Money Short Like Stoudamire

The absorption of private life into public consumption is one of the most startling and significant developments in pop music so far this Millennium. The line between the two, already blurred by the celeb press’s paramilitary tactics, the social media confessional, and a raft of professional sex tapes, is now regarded as a privilege few can afford. Consider how many of the past year’s commercial triumphs debuted alongside one bombshell or another. Marketing these real time soap operas has been a major boon to the record industry. Even with top-notch production and cameos at their back, today’s creators without personalities seem fated for commercial disaster. As Michael Hirschorn observed last month in New York Magazine, pop stars have become the entertainment industry’s most full-time and engaging actors.

But it’s not as if every C-lister caught sucking face in the club can get a record deal (even though it sometimes feels like they do). No, the career celebrity’s ability to rack up tabloid headlines and record sales is predicated on an image of untouchable wealth and power. Just ask Kim Kardashian how riches can transform otherwise tawdry affairs into larger-than-life melodramas, and then into some more riches.

However, the evaporation of revenue in the record industry means it’s going to be difficult for newcomers to erect that facade of invulnerability in the first place. Without magnificent riches, what will distinguish the next generation of pop stars from the hordes of Joe Schmo narcissists abusing Instagram? More importantly, what will become of our beloved ode to ego, cornerstone of the contemporary pop experience, when the ‘rarris start getting repossessed? One shudders to imagine what Yeezus might have come out like if Kanye didn’t have the stupid money to put where his stupid mouth was.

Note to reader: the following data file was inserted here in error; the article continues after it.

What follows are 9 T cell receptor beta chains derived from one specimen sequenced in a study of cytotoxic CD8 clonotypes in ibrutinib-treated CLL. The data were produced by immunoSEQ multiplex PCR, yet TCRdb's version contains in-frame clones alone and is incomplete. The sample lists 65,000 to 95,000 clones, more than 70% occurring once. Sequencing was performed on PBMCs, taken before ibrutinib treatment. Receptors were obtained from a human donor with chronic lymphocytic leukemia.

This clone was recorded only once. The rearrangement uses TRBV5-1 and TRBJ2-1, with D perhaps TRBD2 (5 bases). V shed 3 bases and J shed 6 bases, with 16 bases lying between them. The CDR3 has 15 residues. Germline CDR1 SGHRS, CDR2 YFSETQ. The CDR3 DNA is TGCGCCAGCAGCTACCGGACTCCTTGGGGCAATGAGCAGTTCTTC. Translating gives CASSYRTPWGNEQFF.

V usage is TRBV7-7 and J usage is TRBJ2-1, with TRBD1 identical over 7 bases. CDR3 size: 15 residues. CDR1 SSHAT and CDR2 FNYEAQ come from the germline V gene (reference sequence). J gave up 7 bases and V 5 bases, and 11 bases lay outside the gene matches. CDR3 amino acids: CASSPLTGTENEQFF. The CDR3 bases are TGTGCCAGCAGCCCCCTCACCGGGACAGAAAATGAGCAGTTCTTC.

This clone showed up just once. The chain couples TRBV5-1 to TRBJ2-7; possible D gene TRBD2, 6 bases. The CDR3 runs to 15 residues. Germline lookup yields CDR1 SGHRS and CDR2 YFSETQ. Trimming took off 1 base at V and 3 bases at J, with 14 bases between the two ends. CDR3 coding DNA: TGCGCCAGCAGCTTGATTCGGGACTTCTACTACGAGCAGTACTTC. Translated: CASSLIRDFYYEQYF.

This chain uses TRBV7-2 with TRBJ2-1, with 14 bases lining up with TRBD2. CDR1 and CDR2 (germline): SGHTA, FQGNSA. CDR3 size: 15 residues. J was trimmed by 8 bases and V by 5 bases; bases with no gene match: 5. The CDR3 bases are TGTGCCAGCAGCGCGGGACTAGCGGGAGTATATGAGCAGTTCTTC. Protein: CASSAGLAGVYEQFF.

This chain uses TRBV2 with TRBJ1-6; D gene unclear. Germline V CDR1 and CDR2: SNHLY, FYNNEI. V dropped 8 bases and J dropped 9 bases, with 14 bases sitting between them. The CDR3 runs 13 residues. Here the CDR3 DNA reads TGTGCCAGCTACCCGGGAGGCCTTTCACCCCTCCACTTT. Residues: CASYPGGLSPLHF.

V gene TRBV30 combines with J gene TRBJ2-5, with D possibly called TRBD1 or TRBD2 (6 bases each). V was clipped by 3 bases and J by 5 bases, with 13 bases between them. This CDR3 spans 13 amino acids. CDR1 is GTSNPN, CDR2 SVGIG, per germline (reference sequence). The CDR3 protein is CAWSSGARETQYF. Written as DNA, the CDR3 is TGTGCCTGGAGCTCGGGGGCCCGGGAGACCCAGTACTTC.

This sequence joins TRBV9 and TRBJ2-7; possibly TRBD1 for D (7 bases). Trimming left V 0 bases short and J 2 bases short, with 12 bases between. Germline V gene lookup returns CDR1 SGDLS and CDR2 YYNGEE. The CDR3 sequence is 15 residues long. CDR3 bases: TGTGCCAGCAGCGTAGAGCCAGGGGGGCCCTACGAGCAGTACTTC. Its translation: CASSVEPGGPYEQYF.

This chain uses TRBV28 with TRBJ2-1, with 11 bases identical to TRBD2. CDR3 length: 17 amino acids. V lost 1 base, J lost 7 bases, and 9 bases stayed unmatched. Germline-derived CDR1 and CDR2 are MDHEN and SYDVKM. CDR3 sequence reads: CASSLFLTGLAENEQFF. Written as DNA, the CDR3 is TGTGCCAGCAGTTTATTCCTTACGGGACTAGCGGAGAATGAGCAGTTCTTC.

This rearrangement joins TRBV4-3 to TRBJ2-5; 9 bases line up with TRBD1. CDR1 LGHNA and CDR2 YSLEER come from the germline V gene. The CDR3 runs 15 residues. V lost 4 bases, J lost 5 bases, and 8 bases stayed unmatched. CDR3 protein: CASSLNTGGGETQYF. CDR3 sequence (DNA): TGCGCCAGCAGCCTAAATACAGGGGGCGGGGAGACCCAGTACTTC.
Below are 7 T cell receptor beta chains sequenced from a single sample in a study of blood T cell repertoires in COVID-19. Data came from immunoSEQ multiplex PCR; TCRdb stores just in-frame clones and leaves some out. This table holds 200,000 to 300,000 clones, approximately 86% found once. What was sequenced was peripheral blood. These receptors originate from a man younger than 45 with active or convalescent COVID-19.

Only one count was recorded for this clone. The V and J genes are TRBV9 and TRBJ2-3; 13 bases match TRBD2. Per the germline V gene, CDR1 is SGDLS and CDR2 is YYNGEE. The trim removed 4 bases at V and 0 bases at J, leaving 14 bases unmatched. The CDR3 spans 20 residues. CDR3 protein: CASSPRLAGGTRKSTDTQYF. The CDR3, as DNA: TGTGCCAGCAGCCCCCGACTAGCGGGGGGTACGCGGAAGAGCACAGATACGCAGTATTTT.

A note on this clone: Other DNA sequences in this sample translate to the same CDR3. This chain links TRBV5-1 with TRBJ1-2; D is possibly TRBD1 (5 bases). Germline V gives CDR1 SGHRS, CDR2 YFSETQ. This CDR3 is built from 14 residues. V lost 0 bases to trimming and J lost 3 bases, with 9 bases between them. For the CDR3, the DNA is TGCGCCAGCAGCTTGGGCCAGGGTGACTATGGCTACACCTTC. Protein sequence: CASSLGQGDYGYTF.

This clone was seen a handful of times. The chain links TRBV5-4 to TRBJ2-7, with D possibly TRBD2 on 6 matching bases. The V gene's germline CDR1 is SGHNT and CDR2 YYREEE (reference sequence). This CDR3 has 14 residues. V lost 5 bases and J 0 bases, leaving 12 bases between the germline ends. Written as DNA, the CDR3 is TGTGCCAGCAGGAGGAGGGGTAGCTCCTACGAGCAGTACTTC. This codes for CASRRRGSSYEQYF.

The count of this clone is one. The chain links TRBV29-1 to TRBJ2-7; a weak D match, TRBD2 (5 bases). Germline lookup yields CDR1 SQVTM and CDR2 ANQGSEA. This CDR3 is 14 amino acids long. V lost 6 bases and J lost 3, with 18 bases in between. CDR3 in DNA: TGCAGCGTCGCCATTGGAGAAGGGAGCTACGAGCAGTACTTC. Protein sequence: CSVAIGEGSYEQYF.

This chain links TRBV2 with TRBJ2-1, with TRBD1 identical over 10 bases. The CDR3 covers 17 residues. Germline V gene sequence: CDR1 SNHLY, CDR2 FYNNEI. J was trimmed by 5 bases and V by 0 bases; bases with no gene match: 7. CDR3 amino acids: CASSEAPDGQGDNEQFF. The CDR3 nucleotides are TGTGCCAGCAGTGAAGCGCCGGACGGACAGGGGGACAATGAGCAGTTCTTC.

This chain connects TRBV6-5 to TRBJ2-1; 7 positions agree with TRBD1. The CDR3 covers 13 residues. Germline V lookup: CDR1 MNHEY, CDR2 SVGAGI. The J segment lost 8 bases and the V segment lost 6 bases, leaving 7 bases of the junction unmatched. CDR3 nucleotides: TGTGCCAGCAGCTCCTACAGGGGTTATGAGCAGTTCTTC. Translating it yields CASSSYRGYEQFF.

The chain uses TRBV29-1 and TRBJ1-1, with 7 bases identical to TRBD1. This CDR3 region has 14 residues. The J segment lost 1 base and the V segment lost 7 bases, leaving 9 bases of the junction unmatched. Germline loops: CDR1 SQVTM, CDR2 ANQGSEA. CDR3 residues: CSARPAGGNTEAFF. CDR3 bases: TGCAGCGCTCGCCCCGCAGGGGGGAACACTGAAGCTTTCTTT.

Fortunately, if pop musicians aren’t necessarily the most inventive artists, they’re certainly the most desperate. Many of the genre’s most recognizable names are retaining their fortunes – and jobs – by crafting lucrative corporate sponsorship deals with pretty much anyone who will have them. Hip hop, an artform that doesn’t know the meaning of the phrase belt tightening, has been particularly receptive to overtures from the business community. In exchange for their celebrity endorsement, these artists get the cash they need to keep their increasingly indistinguishable life-careers looking fabulous.

As recently as a decade ago, the accusation of having sold out could still strike a serious, if not quite mortal, blow to a musician’s credibility. Fast-forward to present day and many would kill for the kind of financial security an endorsement from a well-established brand offers. As corporate sponsorship begins to look like the way forward for the superstar, now seems an appropriate time to evaluate the impact this partnership is having on consumers. Our upcoming “Brought To You By…” series will examine a number of recent arts marketing campaigns to determine whether they’ve actually added any value to the artist’s work.

Follow Luke Hopping on Twitter at @lukeylaserdisc
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